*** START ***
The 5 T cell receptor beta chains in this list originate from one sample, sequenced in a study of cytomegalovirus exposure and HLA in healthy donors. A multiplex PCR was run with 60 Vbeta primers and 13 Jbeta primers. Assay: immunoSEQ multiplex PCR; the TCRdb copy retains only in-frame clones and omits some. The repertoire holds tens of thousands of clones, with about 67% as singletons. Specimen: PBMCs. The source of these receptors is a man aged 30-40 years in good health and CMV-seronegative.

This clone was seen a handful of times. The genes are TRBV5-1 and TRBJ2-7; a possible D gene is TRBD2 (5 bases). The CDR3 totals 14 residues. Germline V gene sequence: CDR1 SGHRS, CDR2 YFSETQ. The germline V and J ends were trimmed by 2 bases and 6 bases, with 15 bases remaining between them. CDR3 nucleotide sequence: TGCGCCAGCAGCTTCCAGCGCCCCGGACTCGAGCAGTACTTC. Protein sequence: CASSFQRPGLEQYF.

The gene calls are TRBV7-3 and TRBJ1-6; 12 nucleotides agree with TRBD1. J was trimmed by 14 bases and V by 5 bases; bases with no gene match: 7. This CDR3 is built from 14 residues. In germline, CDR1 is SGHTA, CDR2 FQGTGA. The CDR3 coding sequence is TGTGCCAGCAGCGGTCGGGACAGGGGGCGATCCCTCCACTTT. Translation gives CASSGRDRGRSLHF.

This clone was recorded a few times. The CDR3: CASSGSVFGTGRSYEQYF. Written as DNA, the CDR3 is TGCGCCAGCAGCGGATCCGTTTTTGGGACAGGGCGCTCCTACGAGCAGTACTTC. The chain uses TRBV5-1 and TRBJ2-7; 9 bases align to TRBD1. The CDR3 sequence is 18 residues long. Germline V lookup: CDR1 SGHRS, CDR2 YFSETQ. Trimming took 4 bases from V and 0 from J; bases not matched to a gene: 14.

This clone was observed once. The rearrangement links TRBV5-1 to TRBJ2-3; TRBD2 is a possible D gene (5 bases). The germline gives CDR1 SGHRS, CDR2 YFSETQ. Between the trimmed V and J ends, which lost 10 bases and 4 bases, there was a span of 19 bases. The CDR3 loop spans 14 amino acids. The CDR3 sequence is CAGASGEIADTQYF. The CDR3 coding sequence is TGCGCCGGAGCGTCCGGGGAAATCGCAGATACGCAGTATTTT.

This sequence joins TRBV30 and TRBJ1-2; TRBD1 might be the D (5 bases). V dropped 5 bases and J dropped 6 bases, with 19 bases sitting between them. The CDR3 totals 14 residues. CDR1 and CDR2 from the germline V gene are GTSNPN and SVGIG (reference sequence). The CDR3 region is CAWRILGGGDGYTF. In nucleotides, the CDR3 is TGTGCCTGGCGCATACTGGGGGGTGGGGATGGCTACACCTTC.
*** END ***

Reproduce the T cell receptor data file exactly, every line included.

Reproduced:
The 5 T cell receptor beta chains in this list originate from one sample, sequenced in a study of cytomegalovirus exposure and HLA in healthy donors. A multiplex PCR was run with 60 Vbeta primers and 13 Jbeta primers. Assay: immunoSEQ multiplex PCR; the TCRdb copy retains only in-frame clones and omits some. The repertoire holds tens of thousands of clones, with about 67% as singletons. Specimen: PBMCs. The source of these receptors is a man aged 30-40 years in good health and CMV-seronegative.

This clone was seen a handful of times. The genes are TRBV5-1 and TRBJ2-7; a possible D gene is TRBD2 (5 bases). The CDR3 totals 14 residues. Germline V gene sequence: CDR1 SGHRS, CDR2 YFSETQ. The germline V and J ends were trimmed by 2 bases and 6 bases, with 15 bases remaining between them. CDR3 nucleotide sequence: TGCGCCAGCAGCTTCCAGCGCCCCGGACTCGAGCAGTACTTC. Protein sequence: CASSFQRPGLEQYF.

The gene calls are TRBV7-3 and TRBJ1-6; 12 nucleotides agree with TRBD1. J was trimmed by 14 bases and V by 5 bases; bases with no gene match: 7. This CDR3 is built from 14 residues. In germline, CDR1 is SGHTA, CDR2 FQGTGA. The CDR3 coding sequence is TGTGCCAGCAGCGGTCGGGACAGGGGGCGATCCCTCCACTTT. Translation gives CASSGRDRGRSLHF.

This clone was recorded a few times. The CDR3: CASSGSVFGTGRSYEQYF. Written as DNA, the CDR3 is TGCGCCAGCAGCGGATCCGTTTTTGGGACAGGGCGCTCCTACGAGCAGTACTTC. The chain uses TRBV5-1 and TRBJ2-7; 9 bases align to TRBD1. The CDR3 sequence is 18 residues long. Germline V lookup: CDR1 SGHRS, CDR2 YFSETQ. Trimming took 4 bases from V and 0 from J; bases not matched to a gene: 14.

This clone was observed once. The rearrangement links TRBV5-1 to TRBJ2-3; TRBD2 is a possible D gene (5 bases). The germline gives CDR1 SGHRS, CDR2 YFSETQ. Between the trimmed V and J ends, which lost 10 bases and 4 bases, there was a span of 19 bases. The CDR3 loop spans 14 amino acids. The CDR3 sequence is CAGASGEIADTQYF. The CDR3 coding sequence is TGCGCCGGAGCGTCCGGGGAAATCGCAGATACGCAGTATTTT.

This sequence joins TRBV30 and TRBJ1-2; TRBD1 might be the D (5 bases). V dropped 5 bases and J dropped 6 bases, with 19 bases sitting between them. The CDR3 totals 14 residues. CDR1 and CDR2 from the germline V gene are GTSNPN and SVGIG (reference sequence). The CDR3 region is CAWRILGGGDGYTF. In nucleotides, the CDR3 is TGTGCCTGGCGCATACTGGGGGGTGGGGATGGCTACACCTTC.